Steve Furst, who is now the Director of Operations for EPOCH, a student housing organization, has held nearly every role within his industry, including General Manager, Training Manager, Area Manager, Regional Manager, and Regional Supervisor. He’s also worked across 23 different collegiate markets all before becoming a partner doing work he’s truly passionate about.
It was this windy road to finally becoming a partner that taught him everything he now uses to be successful in his career. Furst explains, “During this time, I’ve had experience working with conventional assets; conversions from conventional to student; HUD-funded properties; Affordable Housing programs; and every facet of Student Housing from new development to rehabilitations.”
What’s more, he met many mentors along the way: “I’ve had the honor of serving under a number of excellent mentors, all of whom were able to advance my knowledge and skill through their leadership.”
As Furst looks back on his career thus far, he knows it has only made him better at what he does. He says, “This variety of experience has been invaluable, but has taught me that there is always room to grow. I draw heavily on the experiential platform provided by my tenure in the industry. With much on the line, building a business from the ground up (literally, and figuratively), this experience has proven invaluable.”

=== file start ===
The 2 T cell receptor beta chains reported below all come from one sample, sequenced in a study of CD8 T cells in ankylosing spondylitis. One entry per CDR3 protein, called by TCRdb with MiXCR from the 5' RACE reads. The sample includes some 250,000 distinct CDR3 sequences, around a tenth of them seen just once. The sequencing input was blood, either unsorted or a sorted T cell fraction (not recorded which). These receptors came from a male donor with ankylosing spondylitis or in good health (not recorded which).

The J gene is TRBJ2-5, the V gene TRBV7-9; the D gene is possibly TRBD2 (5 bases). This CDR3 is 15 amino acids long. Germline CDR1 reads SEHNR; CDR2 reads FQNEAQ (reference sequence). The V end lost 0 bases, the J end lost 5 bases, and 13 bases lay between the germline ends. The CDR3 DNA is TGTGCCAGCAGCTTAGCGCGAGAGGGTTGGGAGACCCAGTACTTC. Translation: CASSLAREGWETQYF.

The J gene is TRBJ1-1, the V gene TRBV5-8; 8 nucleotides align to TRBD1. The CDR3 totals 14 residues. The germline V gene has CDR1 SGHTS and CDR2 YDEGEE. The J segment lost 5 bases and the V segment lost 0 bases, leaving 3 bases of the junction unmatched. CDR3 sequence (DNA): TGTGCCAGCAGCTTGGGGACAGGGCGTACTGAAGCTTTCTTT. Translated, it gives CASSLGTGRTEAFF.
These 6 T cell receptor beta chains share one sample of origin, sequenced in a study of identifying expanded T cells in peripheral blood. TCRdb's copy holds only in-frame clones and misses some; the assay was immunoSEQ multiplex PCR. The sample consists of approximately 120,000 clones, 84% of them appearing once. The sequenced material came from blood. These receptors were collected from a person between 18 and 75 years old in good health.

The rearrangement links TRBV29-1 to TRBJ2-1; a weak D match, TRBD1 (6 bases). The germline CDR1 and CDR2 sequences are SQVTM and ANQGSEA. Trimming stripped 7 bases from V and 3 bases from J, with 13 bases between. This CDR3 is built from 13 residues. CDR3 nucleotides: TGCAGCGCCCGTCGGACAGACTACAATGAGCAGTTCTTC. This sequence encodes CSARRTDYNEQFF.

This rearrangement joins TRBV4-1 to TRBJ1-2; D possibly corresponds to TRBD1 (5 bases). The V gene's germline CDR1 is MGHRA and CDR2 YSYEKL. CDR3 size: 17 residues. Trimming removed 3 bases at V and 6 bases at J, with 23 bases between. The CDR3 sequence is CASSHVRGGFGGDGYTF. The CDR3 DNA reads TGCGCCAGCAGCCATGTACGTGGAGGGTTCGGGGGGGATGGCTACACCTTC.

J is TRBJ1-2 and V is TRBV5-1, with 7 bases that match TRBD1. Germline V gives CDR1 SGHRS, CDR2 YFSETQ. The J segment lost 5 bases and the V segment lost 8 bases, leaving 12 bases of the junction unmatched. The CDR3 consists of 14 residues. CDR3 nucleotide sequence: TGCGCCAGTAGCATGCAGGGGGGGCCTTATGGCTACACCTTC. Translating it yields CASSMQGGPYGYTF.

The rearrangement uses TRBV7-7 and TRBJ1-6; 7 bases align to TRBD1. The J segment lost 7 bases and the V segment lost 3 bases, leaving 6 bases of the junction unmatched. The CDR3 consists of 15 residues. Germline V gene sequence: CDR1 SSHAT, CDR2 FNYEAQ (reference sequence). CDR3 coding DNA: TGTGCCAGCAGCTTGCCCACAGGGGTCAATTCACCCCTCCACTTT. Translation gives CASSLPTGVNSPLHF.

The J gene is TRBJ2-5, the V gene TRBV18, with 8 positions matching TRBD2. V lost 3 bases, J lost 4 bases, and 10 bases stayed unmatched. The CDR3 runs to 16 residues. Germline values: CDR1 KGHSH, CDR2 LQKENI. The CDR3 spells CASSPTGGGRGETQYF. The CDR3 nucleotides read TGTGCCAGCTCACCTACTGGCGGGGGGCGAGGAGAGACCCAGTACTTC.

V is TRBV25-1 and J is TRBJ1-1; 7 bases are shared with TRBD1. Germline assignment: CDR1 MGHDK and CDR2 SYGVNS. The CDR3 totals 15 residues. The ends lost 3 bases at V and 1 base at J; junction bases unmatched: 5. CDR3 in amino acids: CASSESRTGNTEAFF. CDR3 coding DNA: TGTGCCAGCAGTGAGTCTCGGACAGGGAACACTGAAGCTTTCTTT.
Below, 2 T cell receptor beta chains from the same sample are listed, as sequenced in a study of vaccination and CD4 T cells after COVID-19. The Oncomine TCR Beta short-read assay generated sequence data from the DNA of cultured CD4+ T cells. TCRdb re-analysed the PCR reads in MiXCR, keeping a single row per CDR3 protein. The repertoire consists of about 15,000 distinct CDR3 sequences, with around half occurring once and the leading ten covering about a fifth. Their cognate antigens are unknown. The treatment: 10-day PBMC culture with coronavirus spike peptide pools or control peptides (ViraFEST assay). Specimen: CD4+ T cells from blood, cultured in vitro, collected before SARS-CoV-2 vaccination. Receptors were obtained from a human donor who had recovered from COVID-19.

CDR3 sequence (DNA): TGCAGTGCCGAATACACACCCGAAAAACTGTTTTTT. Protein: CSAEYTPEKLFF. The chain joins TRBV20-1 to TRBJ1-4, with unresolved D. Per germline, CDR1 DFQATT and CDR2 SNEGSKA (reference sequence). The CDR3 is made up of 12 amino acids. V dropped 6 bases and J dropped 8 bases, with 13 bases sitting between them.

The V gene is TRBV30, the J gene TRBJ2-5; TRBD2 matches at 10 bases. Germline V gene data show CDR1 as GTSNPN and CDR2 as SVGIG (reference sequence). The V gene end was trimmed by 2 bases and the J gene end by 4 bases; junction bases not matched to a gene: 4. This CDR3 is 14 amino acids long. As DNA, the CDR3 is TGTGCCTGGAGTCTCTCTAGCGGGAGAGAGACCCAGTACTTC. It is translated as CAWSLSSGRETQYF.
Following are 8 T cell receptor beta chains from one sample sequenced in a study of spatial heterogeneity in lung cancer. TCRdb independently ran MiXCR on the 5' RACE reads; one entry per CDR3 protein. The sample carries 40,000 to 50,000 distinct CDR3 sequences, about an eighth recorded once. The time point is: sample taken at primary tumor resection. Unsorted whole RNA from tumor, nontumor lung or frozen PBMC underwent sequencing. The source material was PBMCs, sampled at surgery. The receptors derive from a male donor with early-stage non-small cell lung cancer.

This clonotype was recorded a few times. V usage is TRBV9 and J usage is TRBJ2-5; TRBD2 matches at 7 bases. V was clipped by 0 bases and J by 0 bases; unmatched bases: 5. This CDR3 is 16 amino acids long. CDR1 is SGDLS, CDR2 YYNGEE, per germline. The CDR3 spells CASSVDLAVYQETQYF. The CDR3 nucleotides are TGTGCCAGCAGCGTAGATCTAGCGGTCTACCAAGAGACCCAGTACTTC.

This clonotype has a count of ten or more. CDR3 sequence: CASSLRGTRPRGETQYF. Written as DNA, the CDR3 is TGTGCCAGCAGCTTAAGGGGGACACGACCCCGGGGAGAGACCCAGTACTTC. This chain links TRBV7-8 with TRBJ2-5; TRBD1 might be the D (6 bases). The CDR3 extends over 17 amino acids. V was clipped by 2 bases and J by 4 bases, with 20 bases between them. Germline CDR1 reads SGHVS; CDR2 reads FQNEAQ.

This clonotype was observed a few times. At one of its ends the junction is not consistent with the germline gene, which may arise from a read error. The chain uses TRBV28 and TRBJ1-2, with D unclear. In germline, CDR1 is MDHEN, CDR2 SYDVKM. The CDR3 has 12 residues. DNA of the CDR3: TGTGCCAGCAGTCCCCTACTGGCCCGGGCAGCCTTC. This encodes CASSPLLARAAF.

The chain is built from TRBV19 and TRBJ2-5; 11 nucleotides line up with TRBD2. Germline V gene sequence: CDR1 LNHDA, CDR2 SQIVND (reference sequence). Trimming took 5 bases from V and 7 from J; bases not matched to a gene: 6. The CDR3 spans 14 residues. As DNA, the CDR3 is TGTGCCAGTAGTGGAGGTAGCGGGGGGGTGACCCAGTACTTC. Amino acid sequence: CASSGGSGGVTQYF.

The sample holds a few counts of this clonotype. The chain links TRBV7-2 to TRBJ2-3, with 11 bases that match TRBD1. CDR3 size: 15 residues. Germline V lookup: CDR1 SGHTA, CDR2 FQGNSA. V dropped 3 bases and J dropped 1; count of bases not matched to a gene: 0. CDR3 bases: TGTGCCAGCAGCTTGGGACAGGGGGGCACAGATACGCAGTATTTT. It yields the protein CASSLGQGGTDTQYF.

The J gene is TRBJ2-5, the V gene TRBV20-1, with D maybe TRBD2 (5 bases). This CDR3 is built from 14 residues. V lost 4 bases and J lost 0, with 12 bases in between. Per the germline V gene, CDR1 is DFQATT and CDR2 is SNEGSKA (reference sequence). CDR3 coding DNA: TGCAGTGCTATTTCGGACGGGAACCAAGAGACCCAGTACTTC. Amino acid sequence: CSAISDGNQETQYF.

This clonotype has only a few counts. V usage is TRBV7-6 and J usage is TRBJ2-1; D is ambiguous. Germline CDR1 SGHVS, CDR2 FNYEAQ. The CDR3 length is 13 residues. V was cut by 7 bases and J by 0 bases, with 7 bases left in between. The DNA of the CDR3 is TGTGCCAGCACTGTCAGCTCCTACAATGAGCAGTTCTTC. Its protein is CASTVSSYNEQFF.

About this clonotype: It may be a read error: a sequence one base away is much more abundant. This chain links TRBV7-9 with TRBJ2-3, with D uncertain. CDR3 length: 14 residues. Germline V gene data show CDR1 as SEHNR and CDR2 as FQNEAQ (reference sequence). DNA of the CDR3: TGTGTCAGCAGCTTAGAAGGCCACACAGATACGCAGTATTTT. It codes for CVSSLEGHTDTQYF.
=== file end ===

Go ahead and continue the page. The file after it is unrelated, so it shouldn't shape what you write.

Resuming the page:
While his career could have stopped at any of those other positions, he was always eager to learn more and test his skills. Now, as a partner in a growing organization, he may just stick around for a while.
Just When You Thought You Reached the Top…You Didn’t
Kevin Sneddon is now the Managing Partner of The Private Client Team at Compass Real Estate. He’s also the son of an NYC fireman and one of five children. When it was time for college, he went to a state school—”the only affordable option for me”—and secured a summer internship at American Express.
But that internship was only step one. Sneddon says, “Through the process of making connections, I was able to parlay this internship to a full-time position in a different division of the company.” Sure enough, within 10 years he had climbed the ladder to Vice President.
Despite his success with American Express, he felt something was missing. “I never felt it was my true calling. Having worked with my father in his window replacement ‘side business’ during high school, I spent a lot of time inside the beautiful brownstones of Park Slope. As it turns out, this was cultivating a real passion for real estate within me.”